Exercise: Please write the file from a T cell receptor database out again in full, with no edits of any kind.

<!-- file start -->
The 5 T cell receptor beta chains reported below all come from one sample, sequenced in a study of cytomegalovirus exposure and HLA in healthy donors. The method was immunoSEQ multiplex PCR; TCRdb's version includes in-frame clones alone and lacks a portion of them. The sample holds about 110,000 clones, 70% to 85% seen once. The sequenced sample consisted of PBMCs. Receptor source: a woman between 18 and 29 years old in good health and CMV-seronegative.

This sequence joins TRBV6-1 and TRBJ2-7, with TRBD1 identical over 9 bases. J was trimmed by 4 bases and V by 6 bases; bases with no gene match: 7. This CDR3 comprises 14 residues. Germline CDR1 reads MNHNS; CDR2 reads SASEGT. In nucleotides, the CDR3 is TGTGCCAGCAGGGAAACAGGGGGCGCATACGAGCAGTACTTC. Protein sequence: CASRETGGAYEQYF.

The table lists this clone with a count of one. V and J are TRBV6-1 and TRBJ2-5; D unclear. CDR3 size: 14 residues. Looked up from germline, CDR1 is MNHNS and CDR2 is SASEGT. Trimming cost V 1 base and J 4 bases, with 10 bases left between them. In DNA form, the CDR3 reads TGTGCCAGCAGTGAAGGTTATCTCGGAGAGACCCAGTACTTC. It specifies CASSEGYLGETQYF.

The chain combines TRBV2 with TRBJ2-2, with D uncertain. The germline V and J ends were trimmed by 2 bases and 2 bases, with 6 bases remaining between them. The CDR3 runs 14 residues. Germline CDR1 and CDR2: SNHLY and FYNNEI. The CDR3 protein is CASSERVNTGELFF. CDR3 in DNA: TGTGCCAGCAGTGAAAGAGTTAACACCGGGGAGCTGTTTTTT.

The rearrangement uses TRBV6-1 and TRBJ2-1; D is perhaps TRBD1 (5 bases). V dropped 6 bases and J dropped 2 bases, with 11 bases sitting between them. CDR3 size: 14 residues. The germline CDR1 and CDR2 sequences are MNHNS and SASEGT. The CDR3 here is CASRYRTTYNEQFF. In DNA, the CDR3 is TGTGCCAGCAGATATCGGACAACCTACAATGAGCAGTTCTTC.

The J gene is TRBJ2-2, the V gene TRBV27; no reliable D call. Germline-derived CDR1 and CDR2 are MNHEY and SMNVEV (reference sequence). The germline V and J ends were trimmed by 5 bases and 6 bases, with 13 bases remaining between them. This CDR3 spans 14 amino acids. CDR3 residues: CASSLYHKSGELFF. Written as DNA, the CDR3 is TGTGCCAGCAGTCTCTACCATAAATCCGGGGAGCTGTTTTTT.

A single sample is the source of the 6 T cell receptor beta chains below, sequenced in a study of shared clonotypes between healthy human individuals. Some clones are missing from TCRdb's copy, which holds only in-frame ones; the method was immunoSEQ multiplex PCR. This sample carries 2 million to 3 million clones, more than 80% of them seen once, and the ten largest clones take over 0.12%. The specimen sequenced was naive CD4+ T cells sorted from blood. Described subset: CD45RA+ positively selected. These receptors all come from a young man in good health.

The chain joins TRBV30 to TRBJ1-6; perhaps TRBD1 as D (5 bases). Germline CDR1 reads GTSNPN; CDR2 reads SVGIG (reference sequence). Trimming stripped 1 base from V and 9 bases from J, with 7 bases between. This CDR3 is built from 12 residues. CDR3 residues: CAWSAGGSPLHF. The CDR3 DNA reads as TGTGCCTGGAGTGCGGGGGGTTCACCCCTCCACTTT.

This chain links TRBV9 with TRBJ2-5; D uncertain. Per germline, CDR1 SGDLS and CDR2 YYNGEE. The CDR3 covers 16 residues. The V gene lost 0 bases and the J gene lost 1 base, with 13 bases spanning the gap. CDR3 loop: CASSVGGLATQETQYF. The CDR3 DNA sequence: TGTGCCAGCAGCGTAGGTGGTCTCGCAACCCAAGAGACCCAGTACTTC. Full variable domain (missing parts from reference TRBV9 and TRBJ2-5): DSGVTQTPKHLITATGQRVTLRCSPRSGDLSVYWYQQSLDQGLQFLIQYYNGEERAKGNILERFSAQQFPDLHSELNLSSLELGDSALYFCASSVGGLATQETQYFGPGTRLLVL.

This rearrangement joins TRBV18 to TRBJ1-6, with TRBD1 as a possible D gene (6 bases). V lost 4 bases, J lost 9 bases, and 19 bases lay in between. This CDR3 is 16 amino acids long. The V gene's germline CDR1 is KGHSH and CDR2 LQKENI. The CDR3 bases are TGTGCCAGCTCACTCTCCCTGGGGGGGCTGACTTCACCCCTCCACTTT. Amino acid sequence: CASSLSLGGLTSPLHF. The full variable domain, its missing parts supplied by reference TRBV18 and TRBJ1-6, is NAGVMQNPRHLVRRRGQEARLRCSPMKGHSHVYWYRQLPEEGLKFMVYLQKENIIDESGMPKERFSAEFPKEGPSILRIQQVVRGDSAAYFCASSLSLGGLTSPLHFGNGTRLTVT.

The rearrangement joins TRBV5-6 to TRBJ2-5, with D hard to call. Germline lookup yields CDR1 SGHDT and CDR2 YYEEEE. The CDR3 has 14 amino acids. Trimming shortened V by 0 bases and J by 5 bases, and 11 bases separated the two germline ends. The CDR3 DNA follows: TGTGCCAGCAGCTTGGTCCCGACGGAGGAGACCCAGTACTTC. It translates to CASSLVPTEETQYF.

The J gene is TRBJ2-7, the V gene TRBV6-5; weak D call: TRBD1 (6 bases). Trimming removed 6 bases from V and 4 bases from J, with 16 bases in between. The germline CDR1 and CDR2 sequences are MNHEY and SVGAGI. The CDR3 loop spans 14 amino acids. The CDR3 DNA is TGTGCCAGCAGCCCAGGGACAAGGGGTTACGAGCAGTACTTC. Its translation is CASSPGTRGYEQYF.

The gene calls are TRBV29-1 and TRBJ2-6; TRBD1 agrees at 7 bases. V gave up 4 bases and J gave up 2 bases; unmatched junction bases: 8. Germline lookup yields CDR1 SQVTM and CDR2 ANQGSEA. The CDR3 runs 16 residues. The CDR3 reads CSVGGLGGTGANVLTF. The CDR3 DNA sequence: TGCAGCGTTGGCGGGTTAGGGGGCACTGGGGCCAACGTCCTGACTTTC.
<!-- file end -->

The 5 T cell receptor beta chains reported below all come from one sample, sequenced in a study of cytomegalovirus exposure and HLA in healthy donors. The method was immunoSEQ multiplex PCR; TCRdb's version includes in-frame clones alone and lacks a portion of them. The sample holds about 110,000 clones, 70% to 85% seen once. The sequenced sample consisted of PBMCs. Receptor source: a woman between 18 and 29 years old in good health and CMV-seronegative.

This sequence joins TRBV6-1 and TRBJ2-7, with TRBD1 identical over 9 bases. J was trimmed by 4 bases and V by 6 bases; bases with no gene match: 7. This CDR3 comprises 14 residues. Germline CDR1 reads MNHNS; CDR2 reads SASEGT. In nucleotides, the CDR3 is TGTGCCAGCAGGGAAACAGGGGGCGCATACGAGCAGTACTTC. Protein sequence: CASRETGGAYEQYF.

The table lists this clone with a count of one. V and J are TRBV6-1 and TRBJ2-5; D unclear. CDR3 size: 14 residues. Looked up from germline, CDR1 is MNHNS and CDR2 is SASEGT. Trimming cost V 1 base and J 4 bases, with 10 bases left between them. In DNA form, the CDR3 reads TGTGCCAGCAGTGAAGGTTATCTCGGAGAGACCCAGTACTTC. It specifies CASSEGYLGETQYF.

The chain combines TRBV2 with TRBJ2-2, with D uncertain. The germline V and J ends were trimmed by 2 bases and 2 bases, with 6 bases remaining between them. The CDR3 runs 14 residues. Germline CDR1 and CDR2: SNHLY and FYNNEI. The CDR3 protein is CASSERVNTGELFF. CDR3 in DNA: TGTGCCAGCAGTGAAAGAGTTAACACCGGGGAGCTGTTTTTT.

The rearrangement uses TRBV6-1 and TRBJ2-1; D is perhaps TRBD1 (5 bases). V dropped 6 bases and J dropped 2 bases, with 11 bases sitting between them. CDR3 size: 14 residues. The germline CDR1 and CDR2 sequences are MNHNS and SASEGT. The CDR3 here is CASRYRTTYNEQFF. In DNA, the CDR3 is TGTGCCAGCAGATATCGGACAACCTACAATGAGCAGTTCTTC.

The J gene is TRBJ2-2, the V gene TRBV27; no reliable D call. Germline-derived CDR1 and CDR2 are MNHEY and SMNVEV (reference sequence). The germline V and J ends were trimmed by 5 bases and 6 bases, with 13 bases remaining between them. This CDR3 spans 14 amino acids. CDR3 residues: CASSLYHKSGELFF. Written as DNA, the CDR3 is TGTGCCAGCAGTCTCTACCATAAATCCGGGGAGCTGTTTTTT.

A single sample is the source of the 6 T cell receptor beta chains below, sequenced in a study of shared clonotypes between healthy human individuals. Some clones are missing from TCRdb's copy, which holds only in-frame ones; the method was immunoSEQ multiplex PCR. This sample carries 2 million to 3 million clones, more than 80% of them seen once, and the ten largest clones take over 0.12%. The specimen sequenced was naive CD4+ T cells sorted from blood. Described subset: CD45RA+ positively selected. These receptors all come from a young man in good health.

The chain joins TRBV30 to TRBJ1-6; perhaps TRBD1 as D (5 bases). Germline CDR1 reads GTSNPN; CDR2 reads SVGIG (reference sequence). Trimming stripped 1 base from V and 9 bases from J, with 7 bases between. This CDR3 is built from 12 residues. CDR3 residues: CAWSAGGSPLHF. The CDR3 DNA reads as TGTGCCTGGAGTGCGGGGGGTTCACCCCTCCACTTT.

This chain links TRBV9 with TRBJ2-5; D uncertain. Per germline, CDR1 SGDLS and CDR2 YYNGEE. The CDR3 covers 16 residues. The V gene lost 0 bases and the J gene lost 1 base, with 13 bases spanning the gap. CDR3 loop: CASSVGGLATQETQYF. The CDR3 DNA sequence: TGTGCCAGCAGCGTAGGTGGTCTCGCAACCCAAGAGACCCAGTACTTC. Full variable domain (missing parts from reference TRBV9 and TRBJ2-5): DSGVTQTPKHLITATGQRVTLRCSPRSGDLSVYWYQQSLDQGLQFLIQYYNGEERAKGNILERFSAQQFPDLHSELNLSSLELGDSALYFCASSVGGLATQETQYFGPGTRLLVL.

This rearrangement joins TRBV18 to TRBJ1-6, with TRBD1 as a possible D gene (6 bases). V lost 4 bases, J lost 9 bases, and 19 bases lay in between. This CDR3 is 16 amino acids long. The V gene's germline CDR1 is KGHSH and CDR2 LQKENI. The CDR3 bases are TGTGCCAGCTCACTCTCCCTGGGGGGGCTGACTTCACCCCTCCACTTT. Amino acid sequence: CASSLSLGGLTSPLHF. The full variable domain, its missing parts supplied by reference TRBV18 and TRBJ1-6, is NAGVMQNPRHLVRRRGQEARLRCSPMKGHSHVYWYRQLPEEGLKFMVYLQKENIIDESGMPKERFSAEFPKEGPSILRIQQVVRGDSAAYFCASSLSLGGLTSPLHFGNGTRLTVT.

The rearrangement joins TRBV5-6 to TRBJ2-5, with D hard to call. Germline lookup yields CDR1 SGHDT and CDR2 YYEEEE. The CDR3 has 14 amino acids. Trimming shortened V by 0 bases and J by 5 bases, and 11 bases separated the two germline ends. The CDR3 DNA follows: TGTGCCAGCAGCTTGGTCCCGACGGAGGAGACCCAGTACTTC. It translates to CASSLVPTEETQYF.

The J gene is TRBJ2-7, the V gene TRBV6-5; weak D call: TRBD1 (6 bases). Trimming removed 6 bases from V and 4 bases from J, with 16 bases in between. The germline CDR1 and CDR2 sequences are MNHEY and SVGAGI. The CDR3 loop spans 14 amino acids. The CDR3 DNA is TGTGCCAGCAGCCCAGGGACAAGGGGTTACGAGCAGTACTTC. Its translation is CASSPGTRGYEQYF.

The gene calls are TRBV29-1 and TRBJ2-6; TRBD1 agrees at 7 bases. V gave up 4 bases and J gave up 2 bases; unmatched junction bases: 8. Germline lookup yields CDR1 SQVTM and CDR2 ANQGSEA. The CDR3 runs 16 residues. The CDR3 reads CSVGGLGGTGANVLTF. The CDR3 DNA sequence: TGCAGCGTTGGCGGGTTAGGGGGCACTGGGGCCAACGTCCTGACTTTC.